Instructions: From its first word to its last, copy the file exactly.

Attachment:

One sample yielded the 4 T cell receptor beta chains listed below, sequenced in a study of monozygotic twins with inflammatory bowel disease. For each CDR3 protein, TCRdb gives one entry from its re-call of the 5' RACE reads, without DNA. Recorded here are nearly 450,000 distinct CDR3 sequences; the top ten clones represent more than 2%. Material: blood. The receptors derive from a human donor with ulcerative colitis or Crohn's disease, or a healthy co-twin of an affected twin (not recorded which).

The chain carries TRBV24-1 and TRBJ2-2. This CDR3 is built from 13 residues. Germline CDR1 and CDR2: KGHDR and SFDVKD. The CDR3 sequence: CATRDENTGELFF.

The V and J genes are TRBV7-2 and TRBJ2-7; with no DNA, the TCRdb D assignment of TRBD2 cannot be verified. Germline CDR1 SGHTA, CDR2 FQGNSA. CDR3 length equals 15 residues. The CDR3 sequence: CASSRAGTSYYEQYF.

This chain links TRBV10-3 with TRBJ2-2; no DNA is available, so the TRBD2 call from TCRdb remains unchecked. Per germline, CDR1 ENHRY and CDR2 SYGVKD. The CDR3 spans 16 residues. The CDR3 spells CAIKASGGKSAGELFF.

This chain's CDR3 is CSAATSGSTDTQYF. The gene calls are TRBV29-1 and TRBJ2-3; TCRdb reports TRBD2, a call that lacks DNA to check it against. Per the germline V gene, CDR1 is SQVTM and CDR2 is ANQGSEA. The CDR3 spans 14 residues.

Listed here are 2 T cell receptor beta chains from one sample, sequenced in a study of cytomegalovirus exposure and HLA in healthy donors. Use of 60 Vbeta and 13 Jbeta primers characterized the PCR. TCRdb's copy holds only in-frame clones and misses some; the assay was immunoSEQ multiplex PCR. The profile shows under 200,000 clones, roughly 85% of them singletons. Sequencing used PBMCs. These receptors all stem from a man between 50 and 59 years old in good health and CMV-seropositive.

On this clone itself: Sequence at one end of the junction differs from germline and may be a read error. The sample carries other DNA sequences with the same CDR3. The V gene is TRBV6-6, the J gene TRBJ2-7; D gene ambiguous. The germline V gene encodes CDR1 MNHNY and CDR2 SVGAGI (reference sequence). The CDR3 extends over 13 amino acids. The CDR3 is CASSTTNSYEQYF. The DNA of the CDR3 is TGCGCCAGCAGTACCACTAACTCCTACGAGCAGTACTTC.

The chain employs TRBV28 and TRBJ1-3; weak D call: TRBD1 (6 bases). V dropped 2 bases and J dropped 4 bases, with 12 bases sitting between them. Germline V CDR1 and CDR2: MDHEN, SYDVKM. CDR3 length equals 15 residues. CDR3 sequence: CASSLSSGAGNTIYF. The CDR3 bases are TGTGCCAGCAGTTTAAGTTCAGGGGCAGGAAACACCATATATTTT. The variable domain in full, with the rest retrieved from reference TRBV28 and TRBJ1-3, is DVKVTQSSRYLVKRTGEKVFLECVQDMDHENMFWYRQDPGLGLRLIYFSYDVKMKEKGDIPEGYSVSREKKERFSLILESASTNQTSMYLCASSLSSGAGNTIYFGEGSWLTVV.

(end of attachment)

One sample yielded the 4 T cell receptor beta chains listed below, sequenced in a study of monozygotic twins with inflammatory bowel disease. For each CDR3 protein, TCRdb gives one entry from its re-call of the 5' RACE reads, without DNA. Recorded here are nearly 450,000 distinct CDR3 sequences; the top ten clones represent more than 2%. Material: blood. The receptors derive from a human donor with ulcerative colitis or Crohn's disease, or a healthy co-twin of an affected twin (not recorded which).

The chain carries TRBV24-1 and TRBJ2-2. This CDR3 is built from 13 residues. Germline CDR1 and CDR2: KGHDR and SFDVKD. The CDR3 sequence: CATRDENTGELFF.

The V and J genes are TRBV7-2 and TRBJ2-7; with no DNA, the TCRdb D assignment of TRBD2 cannot be verified. Germline CDR1 SGHTA, CDR2 FQGNSA. CDR3 length equals 15 residues. The CDR3 sequence: CASSRAGTSYYEQYF.

This chain links TRBV10-3 with TRBJ2-2; no DNA is available, so the TRBD2 call from TCRdb remains unchecked. Per germline, CDR1 ENHRY and CDR2 SYGVKD. The CDR3 spans 16 residues. The CDR3 spells CAIKASGGKSAGELFF.

This chain's CDR3 is CSAATSGSTDTQYF. The gene calls are TRBV29-1 and TRBJ2-3; TCRdb reports TRBD2, a call that lacks DNA to check it against. Per the germline V gene, CDR1 is SQVTM and CDR2 is ANQGSEA. The CDR3 spans 14 residues.

Listed here are 2 T cell receptor beta chains from one sample, sequenced in a study of cytomegalovirus exposure and HLA in healthy donors. Use of 60 Vbeta and 13 Jbeta primers characterized the PCR. TCRdb's copy holds only in-frame clones and misses some; the assay was immunoSEQ multiplex PCR. The profile shows under 200,000 clones, roughly 85% of them singletons. Sequencing used PBMCs. These receptors all stem from a man between 50 and 59 years old in good health and CMV-seropositive.

On this clone itself: Sequence at one end of the junction differs from germline and may be a read error. The sample carries other DNA sequences with the same CDR3. The V gene is TRBV6-6, the J gene TRBJ2-7; D gene ambiguous. The germline V gene encodes CDR1 MNHNY and CDR2 SVGAGI (reference sequence). The CDR3 extends over 13 amino acids. The CDR3 is CASSTTNSYEQYF. The DNA of the CDR3 is TGCGCCAGCAGTACCACTAACTCCTACGAGCAGTACTTC.

The chain employs TRBV28 and TRBJ1-3; weak D call: TRBD1 (6 bases). V dropped 2 bases and J dropped 4 bases, with 12 bases sitting between them. Germline V CDR1 and CDR2: MDHEN, SYDVKM. CDR3 length equals 15 residues. CDR3 sequence: CASSLSSGAGNTIYF. The CDR3 bases are TGTGCCAGCAGTTTAAGTTCAGGGGCAGGAAACACCATATATTTT. The variable domain in full, with the rest retrieved from reference TRBV28 and TRBJ1-3, is DVKVTQSSRYLVKRTGEKVFLECVQDMDHENMFWYRQDPGLGLRLIYFSYDVKMKEKGDIPEGYSVSREKKERFSLILESASTNQTSMYLCASSLSSGAGNTIYFGEGSWLTVV.